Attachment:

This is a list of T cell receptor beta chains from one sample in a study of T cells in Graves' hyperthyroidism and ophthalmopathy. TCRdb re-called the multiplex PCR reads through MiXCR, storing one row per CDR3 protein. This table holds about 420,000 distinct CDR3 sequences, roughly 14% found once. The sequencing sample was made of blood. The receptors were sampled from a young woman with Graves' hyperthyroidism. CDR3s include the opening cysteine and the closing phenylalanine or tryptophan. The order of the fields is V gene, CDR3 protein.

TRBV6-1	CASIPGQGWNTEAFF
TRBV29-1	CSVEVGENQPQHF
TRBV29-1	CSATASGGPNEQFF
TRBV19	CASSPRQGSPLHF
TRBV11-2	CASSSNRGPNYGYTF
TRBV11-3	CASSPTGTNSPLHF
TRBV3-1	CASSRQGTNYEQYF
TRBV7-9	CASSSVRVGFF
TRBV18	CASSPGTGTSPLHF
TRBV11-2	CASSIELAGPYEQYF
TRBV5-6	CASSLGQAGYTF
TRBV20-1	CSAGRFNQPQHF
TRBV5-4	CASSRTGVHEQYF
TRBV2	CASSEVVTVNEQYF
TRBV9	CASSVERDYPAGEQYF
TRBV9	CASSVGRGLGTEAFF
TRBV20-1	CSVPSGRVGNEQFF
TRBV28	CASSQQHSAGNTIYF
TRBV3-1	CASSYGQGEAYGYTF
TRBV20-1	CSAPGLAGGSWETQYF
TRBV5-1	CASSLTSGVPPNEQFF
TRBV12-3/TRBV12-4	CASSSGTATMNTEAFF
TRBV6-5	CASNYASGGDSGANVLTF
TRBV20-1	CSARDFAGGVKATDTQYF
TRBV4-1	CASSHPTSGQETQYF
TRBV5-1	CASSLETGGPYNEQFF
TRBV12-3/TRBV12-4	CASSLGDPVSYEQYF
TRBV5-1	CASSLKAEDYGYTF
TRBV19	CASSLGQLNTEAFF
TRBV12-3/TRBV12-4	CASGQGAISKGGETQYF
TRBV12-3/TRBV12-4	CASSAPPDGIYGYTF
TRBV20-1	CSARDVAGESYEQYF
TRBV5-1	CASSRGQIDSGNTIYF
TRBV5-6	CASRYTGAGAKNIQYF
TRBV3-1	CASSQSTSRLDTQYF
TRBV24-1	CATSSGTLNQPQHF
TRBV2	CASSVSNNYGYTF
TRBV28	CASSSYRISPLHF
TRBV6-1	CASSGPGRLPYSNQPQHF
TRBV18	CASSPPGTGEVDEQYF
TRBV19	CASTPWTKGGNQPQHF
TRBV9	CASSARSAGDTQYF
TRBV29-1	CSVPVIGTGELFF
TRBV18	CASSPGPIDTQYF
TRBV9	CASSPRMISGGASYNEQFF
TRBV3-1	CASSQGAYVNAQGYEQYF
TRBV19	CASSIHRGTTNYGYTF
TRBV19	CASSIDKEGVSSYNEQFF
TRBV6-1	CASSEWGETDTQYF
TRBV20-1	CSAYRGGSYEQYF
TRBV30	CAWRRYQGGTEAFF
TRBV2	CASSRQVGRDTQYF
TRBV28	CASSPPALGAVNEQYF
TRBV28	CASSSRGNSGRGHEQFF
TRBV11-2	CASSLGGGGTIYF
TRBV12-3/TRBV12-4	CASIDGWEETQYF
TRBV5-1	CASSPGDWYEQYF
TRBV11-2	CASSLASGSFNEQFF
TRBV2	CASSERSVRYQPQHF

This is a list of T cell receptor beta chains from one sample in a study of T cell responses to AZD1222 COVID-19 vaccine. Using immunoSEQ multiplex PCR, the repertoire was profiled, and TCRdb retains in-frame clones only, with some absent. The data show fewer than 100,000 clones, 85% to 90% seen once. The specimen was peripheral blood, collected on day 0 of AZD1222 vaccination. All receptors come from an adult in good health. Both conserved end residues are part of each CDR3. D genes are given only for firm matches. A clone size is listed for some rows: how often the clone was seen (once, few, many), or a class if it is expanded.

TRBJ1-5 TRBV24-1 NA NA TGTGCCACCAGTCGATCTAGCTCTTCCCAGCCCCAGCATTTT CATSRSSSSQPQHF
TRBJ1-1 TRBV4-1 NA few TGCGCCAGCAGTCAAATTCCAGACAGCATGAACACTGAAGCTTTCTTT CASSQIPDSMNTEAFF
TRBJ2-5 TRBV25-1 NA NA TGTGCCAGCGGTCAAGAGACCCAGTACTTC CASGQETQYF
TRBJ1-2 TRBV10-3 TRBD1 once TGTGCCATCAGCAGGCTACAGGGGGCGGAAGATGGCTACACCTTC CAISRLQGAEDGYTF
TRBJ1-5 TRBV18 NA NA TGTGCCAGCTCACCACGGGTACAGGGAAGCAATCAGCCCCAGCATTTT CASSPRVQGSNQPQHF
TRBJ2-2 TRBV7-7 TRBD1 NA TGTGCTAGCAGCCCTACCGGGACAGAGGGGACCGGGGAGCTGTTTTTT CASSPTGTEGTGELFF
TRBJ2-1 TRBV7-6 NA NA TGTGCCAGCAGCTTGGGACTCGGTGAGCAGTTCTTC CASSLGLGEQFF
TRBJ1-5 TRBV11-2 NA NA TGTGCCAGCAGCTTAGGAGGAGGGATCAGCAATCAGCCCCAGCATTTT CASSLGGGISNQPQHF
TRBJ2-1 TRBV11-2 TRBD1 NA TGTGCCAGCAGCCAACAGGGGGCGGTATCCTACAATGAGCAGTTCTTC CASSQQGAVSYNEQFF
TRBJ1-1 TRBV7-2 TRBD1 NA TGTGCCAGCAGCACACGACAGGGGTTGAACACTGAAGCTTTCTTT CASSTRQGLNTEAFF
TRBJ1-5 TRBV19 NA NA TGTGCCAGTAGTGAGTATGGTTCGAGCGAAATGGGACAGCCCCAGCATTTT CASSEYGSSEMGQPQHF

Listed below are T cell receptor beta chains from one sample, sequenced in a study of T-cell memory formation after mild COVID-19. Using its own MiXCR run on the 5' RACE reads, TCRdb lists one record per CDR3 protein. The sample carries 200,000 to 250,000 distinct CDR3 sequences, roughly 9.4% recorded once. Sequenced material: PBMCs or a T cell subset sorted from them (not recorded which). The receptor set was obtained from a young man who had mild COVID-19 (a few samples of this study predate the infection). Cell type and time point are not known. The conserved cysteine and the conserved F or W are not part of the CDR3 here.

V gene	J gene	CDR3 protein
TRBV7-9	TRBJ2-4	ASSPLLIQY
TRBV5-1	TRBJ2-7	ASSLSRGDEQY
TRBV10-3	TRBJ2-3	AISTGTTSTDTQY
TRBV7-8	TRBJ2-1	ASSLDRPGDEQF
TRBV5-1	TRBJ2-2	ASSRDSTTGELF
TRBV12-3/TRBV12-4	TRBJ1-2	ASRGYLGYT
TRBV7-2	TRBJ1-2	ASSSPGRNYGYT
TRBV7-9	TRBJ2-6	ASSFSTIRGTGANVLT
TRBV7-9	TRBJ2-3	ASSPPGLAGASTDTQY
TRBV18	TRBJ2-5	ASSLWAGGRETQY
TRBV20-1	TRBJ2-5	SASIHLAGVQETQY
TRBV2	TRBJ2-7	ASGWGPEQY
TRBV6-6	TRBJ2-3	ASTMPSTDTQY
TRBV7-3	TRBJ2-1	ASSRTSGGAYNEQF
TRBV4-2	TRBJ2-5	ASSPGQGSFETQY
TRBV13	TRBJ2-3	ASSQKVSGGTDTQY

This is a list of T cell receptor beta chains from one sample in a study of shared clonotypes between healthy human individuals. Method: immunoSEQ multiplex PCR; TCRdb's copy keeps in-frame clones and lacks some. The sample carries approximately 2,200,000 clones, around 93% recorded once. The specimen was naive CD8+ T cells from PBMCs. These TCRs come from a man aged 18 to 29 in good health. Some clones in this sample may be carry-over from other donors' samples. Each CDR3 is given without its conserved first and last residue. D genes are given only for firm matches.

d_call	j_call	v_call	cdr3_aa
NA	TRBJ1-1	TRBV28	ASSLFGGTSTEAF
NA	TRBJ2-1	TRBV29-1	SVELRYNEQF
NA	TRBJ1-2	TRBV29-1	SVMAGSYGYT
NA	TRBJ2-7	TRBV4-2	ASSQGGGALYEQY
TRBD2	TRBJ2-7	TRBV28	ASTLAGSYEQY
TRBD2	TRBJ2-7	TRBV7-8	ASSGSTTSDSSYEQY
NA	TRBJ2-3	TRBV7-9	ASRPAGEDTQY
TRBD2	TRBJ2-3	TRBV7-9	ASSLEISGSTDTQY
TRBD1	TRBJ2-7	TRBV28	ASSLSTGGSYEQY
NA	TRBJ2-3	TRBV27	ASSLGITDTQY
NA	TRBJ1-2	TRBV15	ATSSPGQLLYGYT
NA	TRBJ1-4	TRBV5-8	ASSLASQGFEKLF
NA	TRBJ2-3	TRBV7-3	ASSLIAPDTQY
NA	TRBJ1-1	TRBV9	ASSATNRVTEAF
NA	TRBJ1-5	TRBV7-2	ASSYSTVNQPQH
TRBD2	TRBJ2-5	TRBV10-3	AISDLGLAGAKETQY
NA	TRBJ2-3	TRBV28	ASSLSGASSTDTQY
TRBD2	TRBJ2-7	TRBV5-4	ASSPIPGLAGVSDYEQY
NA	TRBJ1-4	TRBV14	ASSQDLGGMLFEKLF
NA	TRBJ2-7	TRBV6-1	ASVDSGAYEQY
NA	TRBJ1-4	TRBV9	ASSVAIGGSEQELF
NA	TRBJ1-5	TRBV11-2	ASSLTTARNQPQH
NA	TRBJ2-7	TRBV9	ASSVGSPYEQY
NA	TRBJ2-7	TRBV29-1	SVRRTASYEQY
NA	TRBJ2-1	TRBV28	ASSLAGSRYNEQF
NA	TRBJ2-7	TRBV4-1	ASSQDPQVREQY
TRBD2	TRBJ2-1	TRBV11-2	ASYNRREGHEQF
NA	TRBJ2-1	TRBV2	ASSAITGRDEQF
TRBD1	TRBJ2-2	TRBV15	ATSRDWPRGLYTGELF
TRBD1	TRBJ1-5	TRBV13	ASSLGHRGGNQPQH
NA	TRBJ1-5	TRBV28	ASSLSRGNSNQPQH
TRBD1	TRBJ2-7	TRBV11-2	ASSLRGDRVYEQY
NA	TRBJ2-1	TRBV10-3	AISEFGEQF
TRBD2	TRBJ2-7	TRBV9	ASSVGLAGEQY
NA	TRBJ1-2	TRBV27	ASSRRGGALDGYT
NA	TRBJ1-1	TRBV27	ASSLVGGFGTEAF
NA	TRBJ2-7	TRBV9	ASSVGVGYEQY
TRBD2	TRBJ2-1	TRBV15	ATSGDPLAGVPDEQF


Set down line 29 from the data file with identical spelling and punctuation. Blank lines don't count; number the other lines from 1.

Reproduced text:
TRBV5-1	CASSLKAEDYGYTF